Henry T. Tuckerman (search for this): chapter 321
113. the battle summer. by Henry T. Tuckerman. The summer wanes,--her languid sighs now yield To autumn's cheering air; The teeming orchard and the waving field Fruition's glory wear. More clear against the flushed horizon wall, Stand forth each rock and tree; More near the cricket's note, the plover's call, More crystalline the sea. The sunshine chastened, like a mother's gaze, The meadow's vagrant balm; The purple leaf and amber-tinted maize Reprove us while they calm; For on the landscape's brightly pensive face, War's angry shadows lie; His ruddy stains upon the woods we trace, And in the crimson sky. No more we bask in Earth's contented smile, But sternly muse apart; Vainly her charms the patriot's soul beguile, Or woo the orphan's heart. Yon keen-eyed stars with mute reproaches brand The lapse from faith and law,-- No more harmonious emblems of a land Ensphered in love and awe. As cradled in the noontide's warm embrace, And bathed in dew and rain, The herbage f
s soul beguile, Or woo the orphan's heart. Yon keen-eyed stars with mute reproaches brand The lapse from faith and law,-- No more harmonious emblems of a land Ensphered in love and awe. As cradled in the noontide's warm embrace, And bathed in dew and rain, The herbage freshened, and in billowy grace Wide surged the ripening grain; And the wild rose and clover's honeyed cell Exhaled their peaceful breath, On the soft air broke Treason's fiendish yell-- The harbinger of death! Nor to the camp alone his summons came, To blast the glowing day, But heavenward bore upon the wings of flame Our poet's mate away; Mrs. Longfellow. And set his seal upon the statesman's lips On which a nation hung; Cavour. And rapt the noblest life in cold eclipse, By woman lived or sung. Mrs. Browning. How shrinks the heart from Nature's festal noon, As shrink the withered leaves,-- In the wan light of Sorrow's harvest-moon To glean her blighted sheaves. Newport, R. I., September, 1861.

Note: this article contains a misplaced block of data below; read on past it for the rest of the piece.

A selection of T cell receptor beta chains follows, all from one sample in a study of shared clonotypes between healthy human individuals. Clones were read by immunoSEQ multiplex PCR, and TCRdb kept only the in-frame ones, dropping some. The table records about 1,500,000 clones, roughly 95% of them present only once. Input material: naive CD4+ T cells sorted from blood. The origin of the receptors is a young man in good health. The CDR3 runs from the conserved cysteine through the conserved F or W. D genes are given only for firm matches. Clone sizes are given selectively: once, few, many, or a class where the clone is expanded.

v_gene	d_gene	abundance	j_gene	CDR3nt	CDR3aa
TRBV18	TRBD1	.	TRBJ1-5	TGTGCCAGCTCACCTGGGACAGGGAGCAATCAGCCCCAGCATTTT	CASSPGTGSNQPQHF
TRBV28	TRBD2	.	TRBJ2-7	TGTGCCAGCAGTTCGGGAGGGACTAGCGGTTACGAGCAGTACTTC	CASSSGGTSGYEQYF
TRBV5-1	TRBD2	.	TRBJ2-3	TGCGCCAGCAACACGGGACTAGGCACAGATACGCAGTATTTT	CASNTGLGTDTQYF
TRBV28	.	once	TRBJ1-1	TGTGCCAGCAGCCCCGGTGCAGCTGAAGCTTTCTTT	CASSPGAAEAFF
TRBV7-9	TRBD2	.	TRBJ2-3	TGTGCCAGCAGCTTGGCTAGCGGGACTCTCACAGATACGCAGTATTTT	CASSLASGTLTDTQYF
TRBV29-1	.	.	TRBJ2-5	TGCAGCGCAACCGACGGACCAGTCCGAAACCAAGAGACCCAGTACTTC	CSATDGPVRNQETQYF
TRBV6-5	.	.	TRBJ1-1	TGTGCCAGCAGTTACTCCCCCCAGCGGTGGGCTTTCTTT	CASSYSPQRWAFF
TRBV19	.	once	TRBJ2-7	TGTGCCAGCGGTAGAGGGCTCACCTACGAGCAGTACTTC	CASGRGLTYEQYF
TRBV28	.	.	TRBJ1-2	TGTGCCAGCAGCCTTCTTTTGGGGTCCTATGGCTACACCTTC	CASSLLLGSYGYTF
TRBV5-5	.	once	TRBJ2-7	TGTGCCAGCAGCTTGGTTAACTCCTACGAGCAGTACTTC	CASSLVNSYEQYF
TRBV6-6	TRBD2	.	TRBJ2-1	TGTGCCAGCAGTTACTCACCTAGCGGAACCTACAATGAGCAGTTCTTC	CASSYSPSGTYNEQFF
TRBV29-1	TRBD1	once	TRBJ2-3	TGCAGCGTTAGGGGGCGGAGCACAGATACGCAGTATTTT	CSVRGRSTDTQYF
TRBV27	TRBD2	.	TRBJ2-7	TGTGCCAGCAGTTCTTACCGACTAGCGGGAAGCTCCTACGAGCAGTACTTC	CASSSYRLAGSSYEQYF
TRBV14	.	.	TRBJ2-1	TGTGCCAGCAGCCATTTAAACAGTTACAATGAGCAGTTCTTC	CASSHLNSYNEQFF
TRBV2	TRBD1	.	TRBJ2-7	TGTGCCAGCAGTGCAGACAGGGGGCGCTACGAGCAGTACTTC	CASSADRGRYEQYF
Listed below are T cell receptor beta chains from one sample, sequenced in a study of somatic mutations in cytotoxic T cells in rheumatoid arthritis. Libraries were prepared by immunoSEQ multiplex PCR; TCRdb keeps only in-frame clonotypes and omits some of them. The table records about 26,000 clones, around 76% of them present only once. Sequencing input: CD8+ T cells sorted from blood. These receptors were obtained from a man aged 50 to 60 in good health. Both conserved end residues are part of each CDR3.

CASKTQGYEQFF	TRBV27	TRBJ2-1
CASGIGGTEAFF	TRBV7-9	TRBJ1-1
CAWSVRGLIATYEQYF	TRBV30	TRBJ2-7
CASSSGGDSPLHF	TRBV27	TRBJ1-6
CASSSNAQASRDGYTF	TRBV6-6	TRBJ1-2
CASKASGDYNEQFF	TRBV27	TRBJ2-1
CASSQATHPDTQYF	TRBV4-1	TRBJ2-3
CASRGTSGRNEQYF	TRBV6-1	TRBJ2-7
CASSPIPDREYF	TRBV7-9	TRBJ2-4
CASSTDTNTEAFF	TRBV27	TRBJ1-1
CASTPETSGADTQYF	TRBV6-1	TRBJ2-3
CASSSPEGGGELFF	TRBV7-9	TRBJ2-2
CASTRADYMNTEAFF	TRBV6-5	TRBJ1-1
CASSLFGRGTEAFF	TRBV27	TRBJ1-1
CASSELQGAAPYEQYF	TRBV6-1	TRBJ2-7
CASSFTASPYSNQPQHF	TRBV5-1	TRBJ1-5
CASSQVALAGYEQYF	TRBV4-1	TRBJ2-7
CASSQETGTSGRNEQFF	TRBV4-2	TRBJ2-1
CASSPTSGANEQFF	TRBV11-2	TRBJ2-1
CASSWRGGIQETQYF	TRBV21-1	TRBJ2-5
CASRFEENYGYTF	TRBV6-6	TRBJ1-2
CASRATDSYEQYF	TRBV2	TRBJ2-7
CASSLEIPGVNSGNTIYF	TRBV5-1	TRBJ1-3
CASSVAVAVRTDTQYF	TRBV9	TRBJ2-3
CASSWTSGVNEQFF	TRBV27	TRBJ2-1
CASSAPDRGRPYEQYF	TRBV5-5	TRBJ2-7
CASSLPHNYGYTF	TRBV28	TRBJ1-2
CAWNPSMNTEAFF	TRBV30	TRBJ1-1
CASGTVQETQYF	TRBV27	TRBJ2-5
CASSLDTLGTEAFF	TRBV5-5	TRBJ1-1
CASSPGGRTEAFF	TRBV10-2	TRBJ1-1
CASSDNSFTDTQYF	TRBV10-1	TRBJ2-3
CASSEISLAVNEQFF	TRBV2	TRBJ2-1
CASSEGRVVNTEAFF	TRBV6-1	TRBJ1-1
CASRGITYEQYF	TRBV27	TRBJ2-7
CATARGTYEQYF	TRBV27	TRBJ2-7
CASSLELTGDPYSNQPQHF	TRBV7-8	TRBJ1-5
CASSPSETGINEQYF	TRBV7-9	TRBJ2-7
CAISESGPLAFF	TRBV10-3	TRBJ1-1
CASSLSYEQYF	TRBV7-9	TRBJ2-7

September, 1861 AD (search for this): chapter 321
soul beguile, Or woo the orphan's heart. Yon keen-eyed stars with mute reproaches brand The lapse from faith and law,-- No more harmonious emblems of a land Ensphered in love and awe. As cradled in the noontide's warm embrace, And bathed in dew and rain, The herbage freshened, and in billowy grace Wide surged the ripening grain; And the wild rose and clover's honeyed cell Exhaled their peaceful breath, On the soft air broke Treason's fiendish yell-- The harbinger of death! Nor to the camp alone his summons came, To blast the glowing day, But heavenward bore upon the wings of flame Our poet's mate away; Mrs. Longfellow. And set his seal upon the statesman's lips On which a nation hung; Cavour. And rapt the noblest life in cold eclipse, By woman lived or sung. Mrs. Browning. How shrinks the heart from Nature's festal noon, As shrink the withered leaves,-- In the wan light of Sorrow's harvest-moon To glean her blighted sheaves. Newport, R. I., September, 1861.